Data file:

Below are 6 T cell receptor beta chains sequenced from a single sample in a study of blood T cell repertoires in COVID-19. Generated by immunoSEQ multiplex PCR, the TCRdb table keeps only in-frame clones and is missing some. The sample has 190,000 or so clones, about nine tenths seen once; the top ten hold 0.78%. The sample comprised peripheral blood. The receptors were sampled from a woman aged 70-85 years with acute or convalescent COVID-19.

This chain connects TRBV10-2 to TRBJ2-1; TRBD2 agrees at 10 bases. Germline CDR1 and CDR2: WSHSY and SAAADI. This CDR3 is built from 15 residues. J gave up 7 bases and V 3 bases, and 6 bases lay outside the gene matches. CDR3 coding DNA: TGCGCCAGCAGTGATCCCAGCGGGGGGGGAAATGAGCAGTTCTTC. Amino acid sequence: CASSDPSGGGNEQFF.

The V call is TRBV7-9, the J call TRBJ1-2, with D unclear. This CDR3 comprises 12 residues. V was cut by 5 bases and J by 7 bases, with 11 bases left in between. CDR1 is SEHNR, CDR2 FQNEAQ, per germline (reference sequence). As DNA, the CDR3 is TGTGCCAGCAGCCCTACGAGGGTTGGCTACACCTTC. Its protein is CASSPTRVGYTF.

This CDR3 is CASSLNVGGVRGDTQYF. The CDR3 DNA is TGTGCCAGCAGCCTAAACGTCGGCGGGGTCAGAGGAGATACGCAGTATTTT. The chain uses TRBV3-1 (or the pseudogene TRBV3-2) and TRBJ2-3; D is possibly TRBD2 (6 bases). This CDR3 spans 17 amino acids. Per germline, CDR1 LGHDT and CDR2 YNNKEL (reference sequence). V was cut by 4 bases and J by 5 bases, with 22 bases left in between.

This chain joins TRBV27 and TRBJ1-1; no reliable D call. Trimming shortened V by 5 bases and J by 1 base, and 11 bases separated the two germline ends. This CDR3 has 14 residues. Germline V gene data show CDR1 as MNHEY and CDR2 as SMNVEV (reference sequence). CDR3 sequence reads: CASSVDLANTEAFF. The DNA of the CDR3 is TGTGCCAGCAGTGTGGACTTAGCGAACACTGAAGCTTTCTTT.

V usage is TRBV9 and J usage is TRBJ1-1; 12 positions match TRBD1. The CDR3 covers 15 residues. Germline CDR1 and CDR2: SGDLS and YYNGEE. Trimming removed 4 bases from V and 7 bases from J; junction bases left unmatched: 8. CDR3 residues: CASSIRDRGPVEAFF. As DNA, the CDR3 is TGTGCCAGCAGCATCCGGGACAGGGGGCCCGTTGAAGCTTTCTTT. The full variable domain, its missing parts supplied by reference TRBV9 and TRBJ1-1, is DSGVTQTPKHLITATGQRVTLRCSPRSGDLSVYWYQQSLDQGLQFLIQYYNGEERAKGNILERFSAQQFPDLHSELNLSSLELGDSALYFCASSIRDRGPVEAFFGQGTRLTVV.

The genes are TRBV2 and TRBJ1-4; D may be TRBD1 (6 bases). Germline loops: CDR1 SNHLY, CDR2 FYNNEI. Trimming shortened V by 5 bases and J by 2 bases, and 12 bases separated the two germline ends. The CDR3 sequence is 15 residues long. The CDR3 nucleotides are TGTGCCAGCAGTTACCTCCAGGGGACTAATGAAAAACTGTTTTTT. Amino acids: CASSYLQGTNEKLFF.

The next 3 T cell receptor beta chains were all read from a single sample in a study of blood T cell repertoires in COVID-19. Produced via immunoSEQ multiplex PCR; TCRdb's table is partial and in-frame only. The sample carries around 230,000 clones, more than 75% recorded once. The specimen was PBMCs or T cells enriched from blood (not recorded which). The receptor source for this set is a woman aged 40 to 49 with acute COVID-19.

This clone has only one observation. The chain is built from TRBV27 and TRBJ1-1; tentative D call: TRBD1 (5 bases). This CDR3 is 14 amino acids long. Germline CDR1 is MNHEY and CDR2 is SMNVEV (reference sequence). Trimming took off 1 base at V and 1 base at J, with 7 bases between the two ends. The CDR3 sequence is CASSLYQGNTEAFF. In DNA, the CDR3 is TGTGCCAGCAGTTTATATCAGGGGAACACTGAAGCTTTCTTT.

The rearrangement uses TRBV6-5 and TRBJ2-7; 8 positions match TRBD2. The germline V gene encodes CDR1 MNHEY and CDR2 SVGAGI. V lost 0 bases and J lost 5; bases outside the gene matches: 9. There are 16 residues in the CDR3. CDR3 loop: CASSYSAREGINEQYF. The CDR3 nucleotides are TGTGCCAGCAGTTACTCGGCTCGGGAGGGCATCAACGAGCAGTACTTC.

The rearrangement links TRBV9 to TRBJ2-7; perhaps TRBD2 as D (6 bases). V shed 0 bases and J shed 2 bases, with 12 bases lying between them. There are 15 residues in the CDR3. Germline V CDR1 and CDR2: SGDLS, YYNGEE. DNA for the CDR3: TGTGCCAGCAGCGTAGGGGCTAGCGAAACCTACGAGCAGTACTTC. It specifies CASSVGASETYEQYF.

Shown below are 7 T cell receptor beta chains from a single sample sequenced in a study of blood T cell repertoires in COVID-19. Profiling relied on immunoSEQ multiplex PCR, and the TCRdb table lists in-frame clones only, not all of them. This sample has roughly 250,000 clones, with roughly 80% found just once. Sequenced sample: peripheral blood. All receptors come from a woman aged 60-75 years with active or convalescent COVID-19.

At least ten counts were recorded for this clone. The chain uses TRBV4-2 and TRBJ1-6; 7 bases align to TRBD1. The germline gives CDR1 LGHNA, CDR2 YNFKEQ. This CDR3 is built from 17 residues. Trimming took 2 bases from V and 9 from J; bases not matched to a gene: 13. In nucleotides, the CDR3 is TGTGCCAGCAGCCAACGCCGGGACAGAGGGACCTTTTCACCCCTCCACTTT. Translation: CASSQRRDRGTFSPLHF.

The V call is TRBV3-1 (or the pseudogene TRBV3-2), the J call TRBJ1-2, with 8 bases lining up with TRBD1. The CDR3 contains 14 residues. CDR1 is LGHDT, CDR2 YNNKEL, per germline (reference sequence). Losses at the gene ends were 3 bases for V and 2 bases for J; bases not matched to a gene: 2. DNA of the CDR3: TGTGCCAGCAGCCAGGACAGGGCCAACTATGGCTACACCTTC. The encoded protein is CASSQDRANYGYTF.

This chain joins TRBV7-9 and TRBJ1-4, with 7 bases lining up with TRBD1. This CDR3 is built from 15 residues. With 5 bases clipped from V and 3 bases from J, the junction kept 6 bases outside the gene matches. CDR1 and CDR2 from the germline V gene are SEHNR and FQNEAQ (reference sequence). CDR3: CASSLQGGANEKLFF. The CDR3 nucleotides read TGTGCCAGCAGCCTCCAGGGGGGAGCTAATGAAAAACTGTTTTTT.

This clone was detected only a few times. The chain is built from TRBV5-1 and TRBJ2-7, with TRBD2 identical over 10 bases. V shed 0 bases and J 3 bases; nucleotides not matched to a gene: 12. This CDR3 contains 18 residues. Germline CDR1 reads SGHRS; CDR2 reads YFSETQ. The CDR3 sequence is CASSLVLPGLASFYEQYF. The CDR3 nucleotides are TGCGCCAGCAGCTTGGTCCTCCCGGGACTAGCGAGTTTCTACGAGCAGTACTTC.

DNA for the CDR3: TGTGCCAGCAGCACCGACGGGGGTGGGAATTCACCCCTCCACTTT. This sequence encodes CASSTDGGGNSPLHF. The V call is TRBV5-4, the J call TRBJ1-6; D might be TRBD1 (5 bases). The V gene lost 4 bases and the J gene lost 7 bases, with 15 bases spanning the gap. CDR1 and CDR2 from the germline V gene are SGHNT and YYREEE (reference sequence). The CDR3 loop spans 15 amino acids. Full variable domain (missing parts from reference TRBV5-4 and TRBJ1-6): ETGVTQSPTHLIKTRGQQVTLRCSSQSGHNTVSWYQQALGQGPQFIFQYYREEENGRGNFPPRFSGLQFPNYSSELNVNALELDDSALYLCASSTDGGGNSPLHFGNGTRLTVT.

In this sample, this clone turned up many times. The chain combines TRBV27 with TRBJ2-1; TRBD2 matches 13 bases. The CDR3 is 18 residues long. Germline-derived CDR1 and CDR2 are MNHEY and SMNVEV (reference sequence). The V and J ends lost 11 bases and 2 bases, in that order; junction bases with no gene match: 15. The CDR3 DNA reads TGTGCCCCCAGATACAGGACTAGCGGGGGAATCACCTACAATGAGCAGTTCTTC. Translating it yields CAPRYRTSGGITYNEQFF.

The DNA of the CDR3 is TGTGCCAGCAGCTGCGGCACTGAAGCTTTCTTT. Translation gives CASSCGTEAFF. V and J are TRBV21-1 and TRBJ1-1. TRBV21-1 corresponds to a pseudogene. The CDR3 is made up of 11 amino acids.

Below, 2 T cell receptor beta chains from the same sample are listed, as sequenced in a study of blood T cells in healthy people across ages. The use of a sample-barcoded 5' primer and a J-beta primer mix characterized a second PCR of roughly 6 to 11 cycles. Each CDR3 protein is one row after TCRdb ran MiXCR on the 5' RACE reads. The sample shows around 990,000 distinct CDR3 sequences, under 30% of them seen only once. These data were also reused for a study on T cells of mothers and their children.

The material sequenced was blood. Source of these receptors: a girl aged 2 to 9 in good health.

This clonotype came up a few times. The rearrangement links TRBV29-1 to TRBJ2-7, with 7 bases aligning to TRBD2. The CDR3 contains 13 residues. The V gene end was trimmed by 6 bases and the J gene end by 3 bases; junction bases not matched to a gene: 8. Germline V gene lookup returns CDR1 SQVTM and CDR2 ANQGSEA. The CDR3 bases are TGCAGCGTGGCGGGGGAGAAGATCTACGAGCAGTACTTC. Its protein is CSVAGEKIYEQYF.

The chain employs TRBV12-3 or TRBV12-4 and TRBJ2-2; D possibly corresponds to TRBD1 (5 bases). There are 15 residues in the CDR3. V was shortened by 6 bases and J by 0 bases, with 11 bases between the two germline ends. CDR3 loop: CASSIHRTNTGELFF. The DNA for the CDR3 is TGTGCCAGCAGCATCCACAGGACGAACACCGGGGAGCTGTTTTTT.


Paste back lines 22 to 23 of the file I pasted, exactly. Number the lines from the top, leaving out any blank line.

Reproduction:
This clonotype came up a few times. The rearrangement links TRBV29-1 to TRBJ2-7, with 7 bases aligning to TRBD2. The CDR3 contains 13 residues. The V gene end was trimmed by 6 bases and the J gene end by 3 bases; junction bases not matched to a gene: 8. Germline V gene lookup returns CDR1 SQVTM and CDR2 ANQGSEA. The CDR3 bases are TGCAGCGTGGCGGGGGAGAAGATCTACGAGCAGTACTTC. Its protein is CSVAGEKIYEQYF.

The chain employs TRBV12-3 or TRBV12-4 and TRBJ2-2; D possibly corresponds to TRBD1 (5 bases). There are 15 residues in the CDR3. V was shortened by 6 bases and J by 0 bases, with 11 bases between the two germline ends. CDR3 loop: CASSIHRTNTGELFF. The DNA for the CDR3 is TGTGCCAGCAGCATCCACAGGACGAACACCGGGGAGCTGTTTTTT.